Measuring acoustic habitats
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Many organisms depend on sound for communication, predator/prey detection and navigation. The acoustic environment can therefore play an important role in ecosystem dynamics and evolution. A growing number of studies are documenting acoustic habitats and their influences on animal development, behaviour, physiology and spatial ecology, which has led to increasing demand for passive acoustic monitoring (PAM) expertise in the life sciences. However, as yet, there has been no synthesis of data processing methods for acoustic habitat monitoring, which presents an unnecessary obstacle to would-be PAM analysts. Here, we review the signal processing techniques needed to produce calibrated measurements of terrestrial and aquatic acoustic habitats. We include a supplemental tutorial and template computer codes in matlab and r, which give detailed guidance on how to produce calibrated spectrograms and statistical analyses of sound levels. Key metrics and terminology for the characterisation of biotic, abiotic and anthropogenic sound are covered, and their application to relevant monitoring scenarios is illustrated through example data sets. To inform study design and hardware selection, we also include an up-to-date overview of terrestrial and aquatic PAM instruments. Monitoring of acoustic habitats at large spatiotemporal scales is becoming possible through recent advances in PAM technology. This will enhance our understanding of the role of sound in the spatial ecology of acoustically sensitive species and inform spatial planning to mitigate the rising influence of anthropogenic noise in these ecosystems. As we demonstrate in this work, progress in these areas will depend upon the application of consistent and appropriate PAM methodologies.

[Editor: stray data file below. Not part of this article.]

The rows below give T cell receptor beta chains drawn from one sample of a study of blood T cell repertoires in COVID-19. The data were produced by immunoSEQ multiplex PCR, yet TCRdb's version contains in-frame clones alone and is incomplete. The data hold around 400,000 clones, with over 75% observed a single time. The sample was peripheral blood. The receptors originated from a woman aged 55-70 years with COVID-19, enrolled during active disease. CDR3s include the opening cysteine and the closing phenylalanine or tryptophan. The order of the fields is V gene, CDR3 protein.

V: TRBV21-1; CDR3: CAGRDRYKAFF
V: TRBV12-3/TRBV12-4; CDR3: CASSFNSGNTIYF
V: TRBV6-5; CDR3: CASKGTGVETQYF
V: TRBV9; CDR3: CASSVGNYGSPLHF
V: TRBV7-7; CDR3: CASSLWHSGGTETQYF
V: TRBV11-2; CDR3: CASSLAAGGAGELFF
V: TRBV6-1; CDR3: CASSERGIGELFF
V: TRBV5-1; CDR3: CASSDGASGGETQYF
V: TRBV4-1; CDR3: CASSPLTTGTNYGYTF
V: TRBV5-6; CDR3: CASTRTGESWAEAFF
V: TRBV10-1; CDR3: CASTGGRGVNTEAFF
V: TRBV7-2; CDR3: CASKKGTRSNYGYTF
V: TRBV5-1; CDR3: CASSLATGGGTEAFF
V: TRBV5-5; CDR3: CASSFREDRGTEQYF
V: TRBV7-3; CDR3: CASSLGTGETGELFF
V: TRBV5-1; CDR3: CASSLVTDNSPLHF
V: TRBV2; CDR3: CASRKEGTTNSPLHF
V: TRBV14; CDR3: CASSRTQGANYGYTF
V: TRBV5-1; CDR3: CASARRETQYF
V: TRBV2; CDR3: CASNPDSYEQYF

Merchant , N D , Fristrup , K M , Johnson , M P , Tyack , P L , Witt , M J , Blondel , P & Parks , S E 2015 , ' Measuring acoustic habitats ' Methods in Ecology and Evolution , vol 6 , no. 3 , pp. 257-265 . DOI: 10.1111/2041-210X.12330
Methods in Ecology and Evolution
© 2015 The Authors. Methods in Ecology and Evolution published by John Wiley & Sons Ltd on behalf of British Ecological Society. This is an open access article under the terms of the Creative Commons Attribution License, which permits use, distribution and reproduction in any medium, provided the original work is properly cited.
NDM was part-funded by an EPSRC Doctoral Training Award (No. EP/P505399/1). MPJ and PLT were supported by Marine Alliance for Science and Technology Scotland (MASTS) and MPJ by a Marie Curie CIG Award.
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